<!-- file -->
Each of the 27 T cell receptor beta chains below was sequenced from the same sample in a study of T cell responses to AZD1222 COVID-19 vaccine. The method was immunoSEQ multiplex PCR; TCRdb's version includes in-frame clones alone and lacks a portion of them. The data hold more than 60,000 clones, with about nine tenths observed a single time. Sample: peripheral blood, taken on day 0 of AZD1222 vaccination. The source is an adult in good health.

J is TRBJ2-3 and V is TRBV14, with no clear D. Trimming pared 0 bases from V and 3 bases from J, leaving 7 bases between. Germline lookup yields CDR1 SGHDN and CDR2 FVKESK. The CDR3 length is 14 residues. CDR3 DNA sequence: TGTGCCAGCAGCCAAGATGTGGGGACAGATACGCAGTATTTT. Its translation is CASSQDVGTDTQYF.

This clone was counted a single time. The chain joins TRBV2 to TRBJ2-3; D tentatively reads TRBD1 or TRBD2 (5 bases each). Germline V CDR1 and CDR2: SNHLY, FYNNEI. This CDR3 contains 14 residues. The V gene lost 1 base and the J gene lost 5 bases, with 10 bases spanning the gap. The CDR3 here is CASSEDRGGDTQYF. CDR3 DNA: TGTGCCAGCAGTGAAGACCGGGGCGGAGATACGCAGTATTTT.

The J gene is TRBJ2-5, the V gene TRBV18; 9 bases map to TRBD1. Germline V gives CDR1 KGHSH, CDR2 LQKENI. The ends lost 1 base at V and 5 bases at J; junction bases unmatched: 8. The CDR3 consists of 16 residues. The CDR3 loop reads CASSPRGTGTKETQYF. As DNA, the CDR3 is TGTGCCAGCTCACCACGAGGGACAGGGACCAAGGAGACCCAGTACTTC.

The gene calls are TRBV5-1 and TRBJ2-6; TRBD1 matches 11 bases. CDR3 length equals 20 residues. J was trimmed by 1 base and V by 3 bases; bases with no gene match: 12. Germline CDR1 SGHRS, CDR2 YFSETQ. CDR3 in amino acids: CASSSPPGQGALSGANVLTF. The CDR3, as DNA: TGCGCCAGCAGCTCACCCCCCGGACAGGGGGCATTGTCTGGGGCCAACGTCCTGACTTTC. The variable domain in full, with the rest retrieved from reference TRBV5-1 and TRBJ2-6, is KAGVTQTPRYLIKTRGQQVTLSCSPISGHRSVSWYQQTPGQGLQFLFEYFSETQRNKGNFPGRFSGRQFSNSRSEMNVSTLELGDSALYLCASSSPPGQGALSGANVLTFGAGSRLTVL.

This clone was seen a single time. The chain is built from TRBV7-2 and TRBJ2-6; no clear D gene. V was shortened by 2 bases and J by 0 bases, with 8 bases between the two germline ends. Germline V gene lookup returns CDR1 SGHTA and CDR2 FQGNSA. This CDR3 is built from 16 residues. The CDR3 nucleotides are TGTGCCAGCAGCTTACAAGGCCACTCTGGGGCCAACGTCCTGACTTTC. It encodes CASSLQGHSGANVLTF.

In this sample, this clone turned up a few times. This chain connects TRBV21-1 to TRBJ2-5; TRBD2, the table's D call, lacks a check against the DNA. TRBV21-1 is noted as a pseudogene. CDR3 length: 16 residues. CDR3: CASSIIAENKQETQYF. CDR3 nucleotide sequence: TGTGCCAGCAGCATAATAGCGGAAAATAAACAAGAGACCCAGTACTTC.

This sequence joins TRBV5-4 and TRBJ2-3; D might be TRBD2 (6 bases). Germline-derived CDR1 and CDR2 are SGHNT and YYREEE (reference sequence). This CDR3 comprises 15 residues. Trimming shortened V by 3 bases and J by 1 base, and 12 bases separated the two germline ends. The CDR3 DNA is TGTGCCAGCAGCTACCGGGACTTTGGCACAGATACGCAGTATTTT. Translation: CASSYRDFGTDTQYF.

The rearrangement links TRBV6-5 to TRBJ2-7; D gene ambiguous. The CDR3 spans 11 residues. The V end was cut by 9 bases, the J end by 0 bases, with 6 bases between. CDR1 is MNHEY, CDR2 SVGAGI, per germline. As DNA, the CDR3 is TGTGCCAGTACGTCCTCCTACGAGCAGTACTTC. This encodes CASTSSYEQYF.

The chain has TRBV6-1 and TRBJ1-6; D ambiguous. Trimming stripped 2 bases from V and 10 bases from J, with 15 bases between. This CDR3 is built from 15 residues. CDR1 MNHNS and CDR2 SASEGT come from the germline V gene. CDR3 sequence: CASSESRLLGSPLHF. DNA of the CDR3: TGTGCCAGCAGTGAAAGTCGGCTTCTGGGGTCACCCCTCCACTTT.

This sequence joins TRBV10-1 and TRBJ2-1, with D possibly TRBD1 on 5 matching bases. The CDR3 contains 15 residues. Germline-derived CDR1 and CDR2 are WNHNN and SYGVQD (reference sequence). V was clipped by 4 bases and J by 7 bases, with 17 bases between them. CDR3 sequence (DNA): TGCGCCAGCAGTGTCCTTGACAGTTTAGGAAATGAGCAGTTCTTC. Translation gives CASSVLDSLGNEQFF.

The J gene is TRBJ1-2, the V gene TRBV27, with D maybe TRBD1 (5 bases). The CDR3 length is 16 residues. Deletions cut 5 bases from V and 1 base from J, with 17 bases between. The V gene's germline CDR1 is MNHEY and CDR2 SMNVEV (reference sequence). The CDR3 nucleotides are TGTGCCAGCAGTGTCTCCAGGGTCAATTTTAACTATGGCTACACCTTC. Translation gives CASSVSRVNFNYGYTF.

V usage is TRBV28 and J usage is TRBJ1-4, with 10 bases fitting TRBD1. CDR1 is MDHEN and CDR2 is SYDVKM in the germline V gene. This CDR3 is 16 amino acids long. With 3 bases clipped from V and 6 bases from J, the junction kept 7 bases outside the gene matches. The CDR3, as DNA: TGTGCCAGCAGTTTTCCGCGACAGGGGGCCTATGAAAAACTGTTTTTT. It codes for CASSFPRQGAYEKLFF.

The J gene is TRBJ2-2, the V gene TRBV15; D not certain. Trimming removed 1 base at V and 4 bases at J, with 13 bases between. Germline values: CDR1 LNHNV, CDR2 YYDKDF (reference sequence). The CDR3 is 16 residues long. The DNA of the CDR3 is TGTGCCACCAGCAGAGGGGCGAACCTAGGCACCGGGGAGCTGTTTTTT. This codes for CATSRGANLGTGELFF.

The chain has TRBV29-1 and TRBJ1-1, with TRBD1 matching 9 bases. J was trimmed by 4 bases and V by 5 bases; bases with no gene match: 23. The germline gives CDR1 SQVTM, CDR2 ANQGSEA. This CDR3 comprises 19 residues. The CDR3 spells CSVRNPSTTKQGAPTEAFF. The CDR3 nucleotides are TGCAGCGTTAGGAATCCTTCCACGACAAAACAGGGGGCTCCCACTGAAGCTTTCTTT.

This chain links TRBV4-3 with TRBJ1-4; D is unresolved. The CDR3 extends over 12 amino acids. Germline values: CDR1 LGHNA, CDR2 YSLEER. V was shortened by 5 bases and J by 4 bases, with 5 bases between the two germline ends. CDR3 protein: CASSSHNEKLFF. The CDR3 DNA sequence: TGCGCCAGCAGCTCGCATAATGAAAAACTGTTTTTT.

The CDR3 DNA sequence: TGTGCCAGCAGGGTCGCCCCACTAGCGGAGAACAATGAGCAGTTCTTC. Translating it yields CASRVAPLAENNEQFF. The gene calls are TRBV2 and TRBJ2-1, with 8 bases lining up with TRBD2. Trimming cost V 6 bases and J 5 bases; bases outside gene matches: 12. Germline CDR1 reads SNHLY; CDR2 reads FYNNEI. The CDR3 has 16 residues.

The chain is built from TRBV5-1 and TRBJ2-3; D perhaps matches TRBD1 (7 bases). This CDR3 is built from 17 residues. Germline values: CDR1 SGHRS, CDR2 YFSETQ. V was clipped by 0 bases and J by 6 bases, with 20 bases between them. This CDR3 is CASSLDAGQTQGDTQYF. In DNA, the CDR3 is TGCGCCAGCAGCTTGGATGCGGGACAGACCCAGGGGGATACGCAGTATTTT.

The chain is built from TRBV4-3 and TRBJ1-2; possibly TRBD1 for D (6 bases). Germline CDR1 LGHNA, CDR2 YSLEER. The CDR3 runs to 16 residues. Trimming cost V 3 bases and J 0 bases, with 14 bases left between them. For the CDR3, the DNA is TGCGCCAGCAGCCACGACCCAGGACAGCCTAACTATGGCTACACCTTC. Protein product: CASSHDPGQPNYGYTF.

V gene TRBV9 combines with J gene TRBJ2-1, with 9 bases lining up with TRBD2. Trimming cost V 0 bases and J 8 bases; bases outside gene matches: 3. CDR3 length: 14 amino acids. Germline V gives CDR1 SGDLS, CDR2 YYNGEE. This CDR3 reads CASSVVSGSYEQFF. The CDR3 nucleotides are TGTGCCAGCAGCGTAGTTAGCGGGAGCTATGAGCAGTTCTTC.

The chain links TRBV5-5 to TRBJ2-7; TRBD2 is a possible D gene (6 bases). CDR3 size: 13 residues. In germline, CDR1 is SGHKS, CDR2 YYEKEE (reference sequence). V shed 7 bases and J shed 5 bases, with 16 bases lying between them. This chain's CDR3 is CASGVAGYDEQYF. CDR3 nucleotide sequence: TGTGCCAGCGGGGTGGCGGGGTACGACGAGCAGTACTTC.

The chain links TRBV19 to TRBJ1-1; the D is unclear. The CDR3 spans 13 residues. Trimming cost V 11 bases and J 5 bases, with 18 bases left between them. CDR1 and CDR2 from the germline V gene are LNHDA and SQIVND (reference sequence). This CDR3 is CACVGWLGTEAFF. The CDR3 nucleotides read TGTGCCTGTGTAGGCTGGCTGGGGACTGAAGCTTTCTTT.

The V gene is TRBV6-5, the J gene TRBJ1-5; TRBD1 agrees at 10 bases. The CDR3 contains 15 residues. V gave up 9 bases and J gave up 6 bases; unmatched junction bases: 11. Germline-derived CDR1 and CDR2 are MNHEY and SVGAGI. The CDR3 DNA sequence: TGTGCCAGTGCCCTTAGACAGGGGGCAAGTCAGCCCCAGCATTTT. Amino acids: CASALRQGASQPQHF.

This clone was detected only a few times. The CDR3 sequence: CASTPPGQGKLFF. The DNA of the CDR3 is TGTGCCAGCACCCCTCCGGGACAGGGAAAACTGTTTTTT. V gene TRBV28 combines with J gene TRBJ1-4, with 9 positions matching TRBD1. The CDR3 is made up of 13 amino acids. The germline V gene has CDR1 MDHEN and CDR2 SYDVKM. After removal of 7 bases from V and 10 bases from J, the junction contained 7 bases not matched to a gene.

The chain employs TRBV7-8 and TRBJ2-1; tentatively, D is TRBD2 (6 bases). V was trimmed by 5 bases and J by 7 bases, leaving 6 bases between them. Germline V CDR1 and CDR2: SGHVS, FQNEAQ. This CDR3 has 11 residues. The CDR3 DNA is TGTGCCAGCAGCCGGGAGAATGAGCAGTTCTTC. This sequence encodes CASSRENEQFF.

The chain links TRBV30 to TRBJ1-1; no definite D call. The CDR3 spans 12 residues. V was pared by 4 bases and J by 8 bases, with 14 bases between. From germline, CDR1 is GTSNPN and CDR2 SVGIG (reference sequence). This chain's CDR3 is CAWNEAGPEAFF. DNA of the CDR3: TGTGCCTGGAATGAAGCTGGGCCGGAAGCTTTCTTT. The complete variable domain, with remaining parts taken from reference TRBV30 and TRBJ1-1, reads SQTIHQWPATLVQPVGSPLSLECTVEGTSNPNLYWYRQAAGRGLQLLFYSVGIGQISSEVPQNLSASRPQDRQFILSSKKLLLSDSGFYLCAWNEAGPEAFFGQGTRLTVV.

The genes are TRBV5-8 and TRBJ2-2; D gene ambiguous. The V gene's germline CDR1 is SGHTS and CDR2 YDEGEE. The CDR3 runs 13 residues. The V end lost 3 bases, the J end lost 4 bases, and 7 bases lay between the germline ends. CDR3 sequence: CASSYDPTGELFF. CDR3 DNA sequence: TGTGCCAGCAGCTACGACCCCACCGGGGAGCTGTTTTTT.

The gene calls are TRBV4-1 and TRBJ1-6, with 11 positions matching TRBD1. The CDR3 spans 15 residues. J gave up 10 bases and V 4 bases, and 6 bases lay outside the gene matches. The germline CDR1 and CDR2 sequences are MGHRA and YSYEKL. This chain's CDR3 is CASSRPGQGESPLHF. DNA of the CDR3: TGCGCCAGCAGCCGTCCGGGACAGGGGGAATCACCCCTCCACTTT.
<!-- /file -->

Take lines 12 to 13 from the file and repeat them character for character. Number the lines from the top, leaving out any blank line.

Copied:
The J gene is TRBJ1-2, the V gene TRBV27, with D maybe TRBD1 (5 bases). The CDR3 length is 16 residues. Deletions cut 5 bases from V and 1 base from J, with 17 bases between. The V gene's germline CDR1 is MNHEY and CDR2 SMNVEV (reference sequence). The CDR3 nucleotides are TGTGCCAGCAGTGTCTCCAGGGTCAATTTTAACTATGGCTACACCTTC. Translation gives CASSVSRVNFNYGYTF.

V usage is TRBV28 and J usage is TRBJ1-4, with 10 bases fitting TRBD1. CDR1 is MDHEN and CDR2 is SYDVKM in the germline V gene. This CDR3 is 16 amino acids long. With 3 bases clipped from V and 6 bases from J, the junction kept 7 bases outside the gene matches. The CDR3, as DNA: TGTGCCAGCAGTTTTCCGCGACAGGGGGCCTATGAAAAACTGTTTTTT. It codes for CASSFPRQGAYEKLFF.